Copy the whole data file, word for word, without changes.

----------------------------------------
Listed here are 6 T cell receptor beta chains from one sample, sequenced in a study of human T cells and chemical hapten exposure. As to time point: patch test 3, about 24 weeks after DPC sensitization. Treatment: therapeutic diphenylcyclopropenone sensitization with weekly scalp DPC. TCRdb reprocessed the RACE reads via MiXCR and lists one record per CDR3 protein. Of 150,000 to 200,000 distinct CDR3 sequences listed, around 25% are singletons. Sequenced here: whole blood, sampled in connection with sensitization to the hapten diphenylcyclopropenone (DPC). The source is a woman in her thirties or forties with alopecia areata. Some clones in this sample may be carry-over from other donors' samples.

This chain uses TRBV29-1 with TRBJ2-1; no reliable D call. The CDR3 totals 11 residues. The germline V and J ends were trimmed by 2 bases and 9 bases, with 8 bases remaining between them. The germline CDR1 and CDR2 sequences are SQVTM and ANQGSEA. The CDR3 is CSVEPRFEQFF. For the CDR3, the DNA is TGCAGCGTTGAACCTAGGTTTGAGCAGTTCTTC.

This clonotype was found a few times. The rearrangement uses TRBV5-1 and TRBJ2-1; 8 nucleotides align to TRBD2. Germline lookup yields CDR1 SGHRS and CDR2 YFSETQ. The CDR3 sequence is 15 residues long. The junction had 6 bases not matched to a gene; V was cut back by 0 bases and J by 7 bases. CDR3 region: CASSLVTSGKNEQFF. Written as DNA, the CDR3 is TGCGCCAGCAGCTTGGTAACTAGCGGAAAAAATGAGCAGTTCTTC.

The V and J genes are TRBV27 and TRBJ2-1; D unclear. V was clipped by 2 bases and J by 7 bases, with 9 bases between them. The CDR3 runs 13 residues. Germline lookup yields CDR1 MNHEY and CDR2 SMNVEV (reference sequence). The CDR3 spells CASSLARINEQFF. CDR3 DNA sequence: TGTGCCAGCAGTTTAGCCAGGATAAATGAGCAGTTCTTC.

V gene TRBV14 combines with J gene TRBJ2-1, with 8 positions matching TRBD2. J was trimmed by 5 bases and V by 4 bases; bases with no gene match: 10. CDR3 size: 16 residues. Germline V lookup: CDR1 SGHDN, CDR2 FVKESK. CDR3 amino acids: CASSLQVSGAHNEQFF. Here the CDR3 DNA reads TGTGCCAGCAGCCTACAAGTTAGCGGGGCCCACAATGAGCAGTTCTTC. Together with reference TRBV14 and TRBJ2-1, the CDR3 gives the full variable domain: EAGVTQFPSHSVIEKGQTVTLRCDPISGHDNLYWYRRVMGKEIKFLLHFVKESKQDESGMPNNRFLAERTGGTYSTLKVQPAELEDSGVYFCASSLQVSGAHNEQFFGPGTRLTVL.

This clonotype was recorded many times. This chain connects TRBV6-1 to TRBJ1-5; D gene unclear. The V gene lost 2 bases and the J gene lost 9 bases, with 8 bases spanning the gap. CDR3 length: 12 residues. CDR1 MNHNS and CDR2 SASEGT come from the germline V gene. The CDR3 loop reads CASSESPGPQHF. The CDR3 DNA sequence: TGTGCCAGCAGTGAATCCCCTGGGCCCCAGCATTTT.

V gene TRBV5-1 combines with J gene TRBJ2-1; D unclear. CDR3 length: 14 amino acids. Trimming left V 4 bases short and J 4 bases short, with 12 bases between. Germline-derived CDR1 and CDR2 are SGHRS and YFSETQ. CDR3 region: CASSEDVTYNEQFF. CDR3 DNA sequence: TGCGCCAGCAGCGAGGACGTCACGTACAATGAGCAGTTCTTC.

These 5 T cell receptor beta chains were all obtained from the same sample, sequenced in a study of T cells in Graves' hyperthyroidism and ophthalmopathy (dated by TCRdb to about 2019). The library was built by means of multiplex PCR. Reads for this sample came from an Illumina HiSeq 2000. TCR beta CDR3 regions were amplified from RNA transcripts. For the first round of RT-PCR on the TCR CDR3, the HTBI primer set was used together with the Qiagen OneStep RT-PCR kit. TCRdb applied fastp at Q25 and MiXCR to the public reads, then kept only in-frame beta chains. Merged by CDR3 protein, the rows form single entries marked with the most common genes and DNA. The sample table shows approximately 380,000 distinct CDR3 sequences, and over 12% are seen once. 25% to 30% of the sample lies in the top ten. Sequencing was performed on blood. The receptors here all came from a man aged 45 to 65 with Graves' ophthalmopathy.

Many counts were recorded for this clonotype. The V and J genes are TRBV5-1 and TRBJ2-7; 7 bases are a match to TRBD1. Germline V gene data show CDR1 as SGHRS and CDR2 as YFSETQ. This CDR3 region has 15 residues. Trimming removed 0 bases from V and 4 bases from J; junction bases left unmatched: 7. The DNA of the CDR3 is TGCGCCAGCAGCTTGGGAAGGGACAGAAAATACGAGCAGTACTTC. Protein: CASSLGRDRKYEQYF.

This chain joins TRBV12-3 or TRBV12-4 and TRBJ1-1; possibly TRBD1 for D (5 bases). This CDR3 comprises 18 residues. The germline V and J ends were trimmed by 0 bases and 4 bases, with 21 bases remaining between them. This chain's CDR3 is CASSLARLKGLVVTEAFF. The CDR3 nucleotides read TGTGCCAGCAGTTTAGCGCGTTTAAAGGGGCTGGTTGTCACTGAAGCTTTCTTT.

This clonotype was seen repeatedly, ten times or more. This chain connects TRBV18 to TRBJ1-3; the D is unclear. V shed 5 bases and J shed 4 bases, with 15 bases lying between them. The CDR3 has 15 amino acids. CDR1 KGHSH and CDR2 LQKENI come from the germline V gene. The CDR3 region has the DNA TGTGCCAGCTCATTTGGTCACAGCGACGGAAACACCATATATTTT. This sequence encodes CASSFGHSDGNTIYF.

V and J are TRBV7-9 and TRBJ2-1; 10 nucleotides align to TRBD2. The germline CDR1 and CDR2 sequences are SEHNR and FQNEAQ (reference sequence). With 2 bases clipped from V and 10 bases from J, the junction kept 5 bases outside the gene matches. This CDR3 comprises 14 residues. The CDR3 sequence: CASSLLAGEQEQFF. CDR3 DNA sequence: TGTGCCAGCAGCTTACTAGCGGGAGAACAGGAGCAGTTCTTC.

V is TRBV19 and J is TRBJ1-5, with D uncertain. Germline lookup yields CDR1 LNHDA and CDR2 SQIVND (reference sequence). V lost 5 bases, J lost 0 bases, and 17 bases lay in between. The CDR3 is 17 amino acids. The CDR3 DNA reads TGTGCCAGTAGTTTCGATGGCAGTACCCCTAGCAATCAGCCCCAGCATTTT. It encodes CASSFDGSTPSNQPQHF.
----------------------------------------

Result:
Listed here are 6 T cell receptor beta chains from one sample, sequenced in a study of human T cells and chemical hapten exposure. As to time point: patch test 3, about 24 weeks after DPC sensitization. Treatment: therapeutic diphenylcyclopropenone sensitization with weekly scalp DPC. TCRdb reprocessed the RACE reads via MiXCR and lists one record per CDR3 protein. Of 150,000 to 200,000 distinct CDR3 sequences listed, around 25% are singletons. Sequenced here: whole blood, sampled in connection with sensitization to the hapten diphenylcyclopropenone (DPC). The source is a woman in her thirties or forties with alopecia areata. Some clones in this sample may be carry-over from other donors' samples.

This chain uses TRBV29-1 with TRBJ2-1; no reliable D call. The CDR3 totals 11 residues. The germline V and J ends were trimmed by 2 bases and 9 bases, with 8 bases remaining between them. The germline CDR1 and CDR2 sequences are SQVTM and ANQGSEA. The CDR3 is CSVEPRFEQFF. For the CDR3, the DNA is TGCAGCGTTGAACCTAGGTTTGAGCAGTTCTTC.

This clonotype was found a few times. The rearrangement uses TRBV5-1 and TRBJ2-1; 8 nucleotides align to TRBD2. Germline lookup yields CDR1 SGHRS and CDR2 YFSETQ. The CDR3 sequence is 15 residues long. The junction had 6 bases not matched to a gene; V was cut back by 0 bases and J by 7 bases. CDR3 region: CASSLVTSGKNEQFF. Written as DNA, the CDR3 is TGCGCCAGCAGCTTGGTAACTAGCGGAAAAAATGAGCAGTTCTTC.

The V and J genes are TRBV27 and TRBJ2-1; D unclear. V was clipped by 2 bases and J by 7 bases, with 9 bases between them. The CDR3 runs 13 residues. Germline lookup yields CDR1 MNHEY and CDR2 SMNVEV (reference sequence). The CDR3 spells CASSLARINEQFF. CDR3 DNA sequence: TGTGCCAGCAGTTTAGCCAGGATAAATGAGCAGTTCTTC.

V gene TRBV14 combines with J gene TRBJ2-1, with 8 positions matching TRBD2. J was trimmed by 5 bases and V by 4 bases; bases with no gene match: 10. CDR3 size: 16 residues. Germline V lookup: CDR1 SGHDN, CDR2 FVKESK. CDR3 amino acids: CASSLQVSGAHNEQFF. Here the CDR3 DNA reads TGTGCCAGCAGCCTACAAGTTAGCGGGGCCCACAATGAGCAGTTCTTC. Together with reference TRBV14 and TRBJ2-1, the CDR3 gives the full variable domain: EAGVTQFPSHSVIEKGQTVTLRCDPISGHDNLYWYRRVMGKEIKFLLHFVKESKQDESGMPNNRFLAERTGGTYSTLKVQPAELEDSGVYFCASSLQVSGAHNEQFFGPGTRLTVL.

This clonotype was recorded many times. This chain connects TRBV6-1 to TRBJ1-5; D gene unclear. The V gene lost 2 bases and the J gene lost 9 bases, with 8 bases spanning the gap. CDR3 length: 12 residues. CDR1 MNHNS and CDR2 SASEGT come from the germline V gene. The CDR3 loop reads CASSESPGPQHF. The CDR3 DNA sequence: TGTGCCAGCAGTGAATCCCCTGGGCCCCAGCATTTT.

V gene TRBV5-1 combines with J gene TRBJ2-1; D unclear. CDR3 length: 14 amino acids. Trimming left V 4 bases short and J 4 bases short, with 12 bases between. Germline-derived CDR1 and CDR2 are SGHRS and YFSETQ. CDR3 region: CASSEDVTYNEQFF. CDR3 DNA sequence: TGCGCCAGCAGCGAGGACGTCACGTACAATGAGCAGTTCTTC.

These 5 T cell receptor beta chains were all obtained from the same sample, sequenced in a study of T cells in Graves' hyperthyroidism and ophthalmopathy (dated by TCRdb to about 2019). The library was built by means of multiplex PCR. Reads for this sample came from an Illumina HiSeq 2000. TCR beta CDR3 regions were amplified from RNA transcripts. For the first round of RT-PCR on the TCR CDR3, the HTBI primer set was used together with the Qiagen OneStep RT-PCR kit. TCRdb applied fastp at Q25 and MiXCR to the public reads, then kept only in-frame beta chains. Merged by CDR3 protein, the rows form single entries marked with the most common genes and DNA. The sample table shows approximately 380,000 distinct CDR3 sequences, and over 12% are seen once. 25% to 30% of the sample lies in the top ten. Sequencing was performed on blood. The receptors here all came from a man aged 45 to 65 with Graves' ophthalmopathy.

Many counts were recorded for this clonotype. The V and J genes are TRBV5-1 and TRBJ2-7; 7 bases are a match to TRBD1. Germline V gene data show CDR1 as SGHRS and CDR2 as YFSETQ. This CDR3 region has 15 residues. Trimming removed 0 bases from V and 4 bases from J; junction bases left unmatched: 7. The DNA of the CDR3 is TGCGCCAGCAGCTTGGGAAGGGACAGAAAATACGAGCAGTACTTC. Protein: CASSLGRDRKYEQYF.

This chain joins TRBV12-3 or TRBV12-4 and TRBJ1-1; possibly TRBD1 for D (5 bases). This CDR3 comprises 18 residues. The germline V and J ends were trimmed by 0 bases and 4 bases, with 21 bases remaining between them. This chain's CDR3 is CASSLARLKGLVVTEAFF. The CDR3 nucleotides read TGTGCCAGCAGTTTAGCGCGTTTAAAGGGGCTGGTTGTCACTGAAGCTTTCTTT.

This clonotype was seen repeatedly, ten times or more. This chain connects TRBV18 to TRBJ1-3; the D is unclear. V shed 5 bases and J shed 4 bases, with 15 bases lying between them. The CDR3 has 15 amino acids. CDR1 KGHSH and CDR2 LQKENI come from the germline V gene. The CDR3 region has the DNA TGTGCCAGCTCATTTGGTCACAGCGACGGAAACACCATATATTTT. This sequence encodes CASSFGHSDGNTIYF.

V and J are TRBV7-9 and TRBJ2-1; 10 nucleotides align to TRBD2. The germline CDR1 and CDR2 sequences are SEHNR and FQNEAQ (reference sequence). With 2 bases clipped from V and 10 bases from J, the junction kept 5 bases outside the gene matches. This CDR3 comprises 14 residues. The CDR3 sequence: CASSLLAGEQEQFF. CDR3 DNA sequence: TGTGCCAGCAGCTTACTAGCGGGAGAACAGGAGCAGTTCTTC.

V is TRBV19 and J is TRBJ1-5, with D uncertain. Germline lookup yields CDR1 LNHDA and CDR2 SQIVND (reference sequence). V lost 5 bases, J lost 0 bases, and 17 bases lay in between. The CDR3 is 17 amino acids. The CDR3 DNA reads TGTGCCAGTAGTTTCGATGGCAGTACCCCTAGCAATCAGCCCCAGCATTTT. It encodes CASSFDGSTPSNQPQHF.